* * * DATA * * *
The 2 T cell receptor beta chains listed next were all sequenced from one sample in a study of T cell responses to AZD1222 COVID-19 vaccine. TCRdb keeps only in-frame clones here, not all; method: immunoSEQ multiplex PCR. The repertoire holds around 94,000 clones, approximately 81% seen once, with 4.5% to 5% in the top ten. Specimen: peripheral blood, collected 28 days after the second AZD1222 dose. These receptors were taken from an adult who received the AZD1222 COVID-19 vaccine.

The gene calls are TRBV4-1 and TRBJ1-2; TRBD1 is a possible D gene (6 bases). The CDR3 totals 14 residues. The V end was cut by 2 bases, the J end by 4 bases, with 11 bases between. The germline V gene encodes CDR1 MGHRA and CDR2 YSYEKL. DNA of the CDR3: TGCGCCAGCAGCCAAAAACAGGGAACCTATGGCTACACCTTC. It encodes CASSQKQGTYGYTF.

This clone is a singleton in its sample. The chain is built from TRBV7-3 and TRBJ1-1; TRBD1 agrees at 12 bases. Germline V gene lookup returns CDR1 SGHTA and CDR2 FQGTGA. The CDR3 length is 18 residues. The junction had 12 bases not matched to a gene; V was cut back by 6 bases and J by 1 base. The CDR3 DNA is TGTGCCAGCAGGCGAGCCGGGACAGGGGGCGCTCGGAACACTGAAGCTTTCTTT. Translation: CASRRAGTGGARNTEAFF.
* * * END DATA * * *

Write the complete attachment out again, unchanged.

The 2 T cell receptor beta chains listed next were all sequenced from one sample in a study of T cell responses to AZD1222 COVID-19 vaccine. TCRdb keeps only in-frame clones here, not all; method: immunoSEQ multiplex PCR. The repertoire holds around 94,000 clones, approximately 81% seen once, with 4.5% to 5% in the top ten. Specimen: peripheral blood, collected 28 days after the second AZD1222 dose. These receptors were taken from an adult who received the AZD1222 COVID-19 vaccine.

The gene calls are TRBV4-1 and TRBJ1-2; TRBD1 is a possible D gene (6 bases). The CDR3 totals 14 residues. The V end was cut by 2 bases, the J end by 4 bases, with 11 bases between. The germline V gene encodes CDR1 MGHRA and CDR2 YSYEKL. DNA of the CDR3: TGCGCCAGCAGCCAAAAACAGGGAACCTATGGCTACACCTTC. It encodes CASSQKQGTYGYTF.

This clone is a singleton in its sample. The chain is built from TRBV7-3 and TRBJ1-1; TRBD1 agrees at 12 bases. Germline V gene lookup returns CDR1 SGHTA and CDR2 FQGTGA. The CDR3 length is 18 residues. The junction had 12 bases not matched to a gene; V was cut back by 6 bases and J by 1 base. The CDR3 DNA is TGTGCCAGCAGGCGAGCCGGGACAGGGGGCGCTCGGAACACTGAAGCTTTCTTT. Translation: CASRRAGTGGARNTEAFF.